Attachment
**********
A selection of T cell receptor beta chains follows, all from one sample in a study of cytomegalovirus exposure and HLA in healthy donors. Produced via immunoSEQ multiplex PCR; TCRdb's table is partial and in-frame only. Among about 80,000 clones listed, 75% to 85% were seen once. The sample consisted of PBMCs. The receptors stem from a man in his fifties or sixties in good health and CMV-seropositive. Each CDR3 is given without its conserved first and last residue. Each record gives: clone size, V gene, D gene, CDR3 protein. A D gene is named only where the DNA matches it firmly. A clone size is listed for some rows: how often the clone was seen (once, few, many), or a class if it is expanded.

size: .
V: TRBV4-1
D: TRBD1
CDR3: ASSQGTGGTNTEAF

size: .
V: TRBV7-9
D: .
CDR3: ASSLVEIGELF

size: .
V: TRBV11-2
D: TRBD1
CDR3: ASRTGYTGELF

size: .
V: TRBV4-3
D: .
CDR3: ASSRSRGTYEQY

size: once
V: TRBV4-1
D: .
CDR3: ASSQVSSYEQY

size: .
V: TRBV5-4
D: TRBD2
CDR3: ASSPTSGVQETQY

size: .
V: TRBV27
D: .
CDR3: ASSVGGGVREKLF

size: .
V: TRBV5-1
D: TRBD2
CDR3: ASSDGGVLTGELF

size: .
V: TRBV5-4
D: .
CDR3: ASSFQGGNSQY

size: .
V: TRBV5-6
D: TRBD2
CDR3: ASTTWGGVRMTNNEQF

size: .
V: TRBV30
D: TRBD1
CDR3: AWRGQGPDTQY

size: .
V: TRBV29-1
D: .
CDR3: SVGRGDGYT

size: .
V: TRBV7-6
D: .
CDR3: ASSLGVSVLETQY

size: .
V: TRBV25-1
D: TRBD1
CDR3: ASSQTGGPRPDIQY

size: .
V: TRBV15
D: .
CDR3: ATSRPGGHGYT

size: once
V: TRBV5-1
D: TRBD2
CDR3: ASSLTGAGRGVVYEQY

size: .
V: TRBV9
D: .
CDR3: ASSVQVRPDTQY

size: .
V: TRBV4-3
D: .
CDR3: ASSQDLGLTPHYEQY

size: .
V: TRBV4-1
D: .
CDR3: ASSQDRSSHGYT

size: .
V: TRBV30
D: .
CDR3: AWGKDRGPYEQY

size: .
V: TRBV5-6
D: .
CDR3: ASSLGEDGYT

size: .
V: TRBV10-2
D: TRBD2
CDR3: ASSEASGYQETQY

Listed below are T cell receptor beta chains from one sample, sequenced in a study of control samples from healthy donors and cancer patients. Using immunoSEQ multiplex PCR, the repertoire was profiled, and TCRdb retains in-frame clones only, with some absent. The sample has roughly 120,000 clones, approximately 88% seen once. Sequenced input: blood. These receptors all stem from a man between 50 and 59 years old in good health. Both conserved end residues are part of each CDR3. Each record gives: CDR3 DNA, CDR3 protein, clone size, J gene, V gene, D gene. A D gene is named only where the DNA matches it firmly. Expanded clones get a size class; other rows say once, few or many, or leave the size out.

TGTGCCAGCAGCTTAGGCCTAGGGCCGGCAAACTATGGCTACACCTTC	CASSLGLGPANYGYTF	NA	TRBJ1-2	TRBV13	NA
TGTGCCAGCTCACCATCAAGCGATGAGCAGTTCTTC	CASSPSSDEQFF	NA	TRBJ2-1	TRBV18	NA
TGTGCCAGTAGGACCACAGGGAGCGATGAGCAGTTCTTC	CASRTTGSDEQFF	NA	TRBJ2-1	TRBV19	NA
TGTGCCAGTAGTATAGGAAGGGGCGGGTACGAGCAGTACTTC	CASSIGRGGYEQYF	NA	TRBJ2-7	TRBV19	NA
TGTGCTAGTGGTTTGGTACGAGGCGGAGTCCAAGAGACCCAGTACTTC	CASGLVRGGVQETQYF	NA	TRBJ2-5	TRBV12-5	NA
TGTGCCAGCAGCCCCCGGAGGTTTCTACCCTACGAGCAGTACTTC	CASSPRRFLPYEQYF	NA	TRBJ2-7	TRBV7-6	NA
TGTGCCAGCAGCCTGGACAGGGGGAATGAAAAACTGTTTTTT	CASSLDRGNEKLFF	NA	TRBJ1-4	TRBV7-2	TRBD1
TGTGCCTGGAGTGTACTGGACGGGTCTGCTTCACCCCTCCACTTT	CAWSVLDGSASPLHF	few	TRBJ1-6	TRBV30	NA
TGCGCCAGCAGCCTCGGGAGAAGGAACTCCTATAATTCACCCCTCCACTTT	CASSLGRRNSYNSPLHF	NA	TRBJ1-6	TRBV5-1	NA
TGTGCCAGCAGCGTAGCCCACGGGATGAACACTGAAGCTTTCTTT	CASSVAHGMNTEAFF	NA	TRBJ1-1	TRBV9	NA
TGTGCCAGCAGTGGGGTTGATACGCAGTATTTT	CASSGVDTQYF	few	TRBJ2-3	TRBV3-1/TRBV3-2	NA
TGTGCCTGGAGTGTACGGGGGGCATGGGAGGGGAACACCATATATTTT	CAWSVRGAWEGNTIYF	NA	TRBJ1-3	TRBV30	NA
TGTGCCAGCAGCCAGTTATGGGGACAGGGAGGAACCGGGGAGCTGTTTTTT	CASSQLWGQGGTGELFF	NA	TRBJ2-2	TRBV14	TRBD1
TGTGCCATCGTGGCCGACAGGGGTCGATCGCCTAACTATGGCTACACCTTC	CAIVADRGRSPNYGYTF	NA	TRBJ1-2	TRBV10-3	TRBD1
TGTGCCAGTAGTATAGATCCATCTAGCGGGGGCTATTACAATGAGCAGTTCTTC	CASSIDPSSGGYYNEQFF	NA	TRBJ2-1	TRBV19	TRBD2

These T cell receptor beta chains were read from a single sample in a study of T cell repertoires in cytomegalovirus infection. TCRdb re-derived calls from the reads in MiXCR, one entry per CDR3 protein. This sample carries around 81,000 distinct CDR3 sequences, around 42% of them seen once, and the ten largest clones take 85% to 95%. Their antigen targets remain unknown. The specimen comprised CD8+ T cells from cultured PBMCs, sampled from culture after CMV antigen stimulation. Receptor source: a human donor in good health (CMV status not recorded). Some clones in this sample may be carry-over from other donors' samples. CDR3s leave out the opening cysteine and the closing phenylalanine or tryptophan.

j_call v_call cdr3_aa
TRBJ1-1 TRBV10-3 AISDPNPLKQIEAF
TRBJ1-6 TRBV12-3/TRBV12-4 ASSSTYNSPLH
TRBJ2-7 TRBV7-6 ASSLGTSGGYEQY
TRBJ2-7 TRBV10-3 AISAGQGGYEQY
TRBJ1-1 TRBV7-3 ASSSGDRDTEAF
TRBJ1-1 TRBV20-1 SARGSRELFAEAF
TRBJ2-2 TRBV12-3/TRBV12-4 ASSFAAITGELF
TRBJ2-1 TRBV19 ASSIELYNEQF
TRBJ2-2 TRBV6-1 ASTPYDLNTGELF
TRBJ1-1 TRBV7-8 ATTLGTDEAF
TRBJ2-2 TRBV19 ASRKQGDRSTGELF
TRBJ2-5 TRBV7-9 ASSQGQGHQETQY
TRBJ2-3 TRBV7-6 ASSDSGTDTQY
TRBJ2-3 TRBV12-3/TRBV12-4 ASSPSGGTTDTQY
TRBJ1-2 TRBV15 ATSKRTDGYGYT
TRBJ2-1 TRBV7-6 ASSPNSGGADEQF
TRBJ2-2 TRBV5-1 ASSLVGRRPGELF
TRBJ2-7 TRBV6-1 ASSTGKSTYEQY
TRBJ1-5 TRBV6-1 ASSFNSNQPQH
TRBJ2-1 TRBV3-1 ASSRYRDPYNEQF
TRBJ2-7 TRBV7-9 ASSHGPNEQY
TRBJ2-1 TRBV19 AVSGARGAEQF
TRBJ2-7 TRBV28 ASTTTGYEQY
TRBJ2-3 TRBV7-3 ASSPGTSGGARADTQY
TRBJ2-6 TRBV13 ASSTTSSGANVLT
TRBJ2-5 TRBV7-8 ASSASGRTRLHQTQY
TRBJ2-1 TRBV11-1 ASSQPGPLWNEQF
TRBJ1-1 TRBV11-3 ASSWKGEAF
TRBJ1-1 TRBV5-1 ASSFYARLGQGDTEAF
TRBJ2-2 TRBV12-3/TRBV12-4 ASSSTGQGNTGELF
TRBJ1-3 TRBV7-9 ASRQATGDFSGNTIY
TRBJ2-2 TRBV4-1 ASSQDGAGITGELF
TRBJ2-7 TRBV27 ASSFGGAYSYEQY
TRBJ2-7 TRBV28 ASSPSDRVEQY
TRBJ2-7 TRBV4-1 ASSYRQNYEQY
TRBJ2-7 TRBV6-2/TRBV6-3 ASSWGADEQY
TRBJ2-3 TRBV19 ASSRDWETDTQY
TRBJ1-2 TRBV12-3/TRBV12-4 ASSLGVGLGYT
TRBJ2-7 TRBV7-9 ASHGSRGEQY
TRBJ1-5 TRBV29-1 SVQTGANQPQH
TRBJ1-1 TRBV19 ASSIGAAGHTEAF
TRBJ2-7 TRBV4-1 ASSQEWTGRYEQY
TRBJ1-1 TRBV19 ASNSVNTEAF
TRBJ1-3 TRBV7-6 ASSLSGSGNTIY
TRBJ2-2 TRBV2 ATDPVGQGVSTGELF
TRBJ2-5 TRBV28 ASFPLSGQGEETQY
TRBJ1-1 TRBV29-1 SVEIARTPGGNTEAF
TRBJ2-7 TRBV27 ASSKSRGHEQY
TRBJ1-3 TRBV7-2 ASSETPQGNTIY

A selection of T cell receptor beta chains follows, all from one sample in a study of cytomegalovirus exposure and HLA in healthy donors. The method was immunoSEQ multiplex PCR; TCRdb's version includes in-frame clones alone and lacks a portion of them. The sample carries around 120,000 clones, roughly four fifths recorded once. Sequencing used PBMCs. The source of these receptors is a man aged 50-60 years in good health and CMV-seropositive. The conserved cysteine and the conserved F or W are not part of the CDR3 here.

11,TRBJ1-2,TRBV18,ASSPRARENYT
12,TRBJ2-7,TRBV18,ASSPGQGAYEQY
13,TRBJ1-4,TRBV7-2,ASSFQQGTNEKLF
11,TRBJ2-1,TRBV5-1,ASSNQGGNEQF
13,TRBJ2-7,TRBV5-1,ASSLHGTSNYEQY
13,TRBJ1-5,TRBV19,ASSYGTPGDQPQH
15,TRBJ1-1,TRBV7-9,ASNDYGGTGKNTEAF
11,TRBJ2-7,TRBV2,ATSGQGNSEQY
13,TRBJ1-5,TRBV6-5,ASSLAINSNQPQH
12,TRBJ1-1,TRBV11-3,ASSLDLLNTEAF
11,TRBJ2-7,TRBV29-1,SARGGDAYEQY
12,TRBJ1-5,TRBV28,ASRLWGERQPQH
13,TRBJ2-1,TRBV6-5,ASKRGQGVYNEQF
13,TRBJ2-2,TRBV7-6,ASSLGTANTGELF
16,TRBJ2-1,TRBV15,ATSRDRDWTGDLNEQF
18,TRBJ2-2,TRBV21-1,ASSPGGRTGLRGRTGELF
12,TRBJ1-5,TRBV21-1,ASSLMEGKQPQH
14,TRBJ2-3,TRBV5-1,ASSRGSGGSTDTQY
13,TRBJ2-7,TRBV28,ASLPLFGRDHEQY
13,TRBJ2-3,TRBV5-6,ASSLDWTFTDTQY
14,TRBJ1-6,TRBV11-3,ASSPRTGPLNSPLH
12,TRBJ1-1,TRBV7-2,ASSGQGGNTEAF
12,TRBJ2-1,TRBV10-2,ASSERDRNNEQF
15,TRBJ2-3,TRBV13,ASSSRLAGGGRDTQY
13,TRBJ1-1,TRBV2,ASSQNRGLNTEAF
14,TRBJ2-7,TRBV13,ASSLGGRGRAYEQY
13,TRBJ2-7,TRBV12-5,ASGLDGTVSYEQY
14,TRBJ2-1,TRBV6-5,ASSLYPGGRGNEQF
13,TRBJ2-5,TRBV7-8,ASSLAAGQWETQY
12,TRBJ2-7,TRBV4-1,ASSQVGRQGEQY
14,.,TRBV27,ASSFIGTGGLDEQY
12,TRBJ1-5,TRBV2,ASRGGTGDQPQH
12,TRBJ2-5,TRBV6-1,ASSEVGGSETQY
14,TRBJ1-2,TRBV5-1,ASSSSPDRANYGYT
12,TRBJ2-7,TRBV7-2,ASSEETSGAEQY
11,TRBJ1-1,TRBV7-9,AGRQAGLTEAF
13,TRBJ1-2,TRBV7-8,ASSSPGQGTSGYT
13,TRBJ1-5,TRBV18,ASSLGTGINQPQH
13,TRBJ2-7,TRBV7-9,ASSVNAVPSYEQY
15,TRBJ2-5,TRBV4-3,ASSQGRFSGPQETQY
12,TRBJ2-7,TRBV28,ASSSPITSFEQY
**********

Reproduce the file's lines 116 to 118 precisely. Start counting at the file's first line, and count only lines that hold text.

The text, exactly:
TRBJ2-2 TRBV6-1 ASTPYDLNTGELF
TRBJ1-1 TRBV7-8 ATTLGTDEAF
TRBJ2-2 TRBV19 ASRKQGDRSTGELF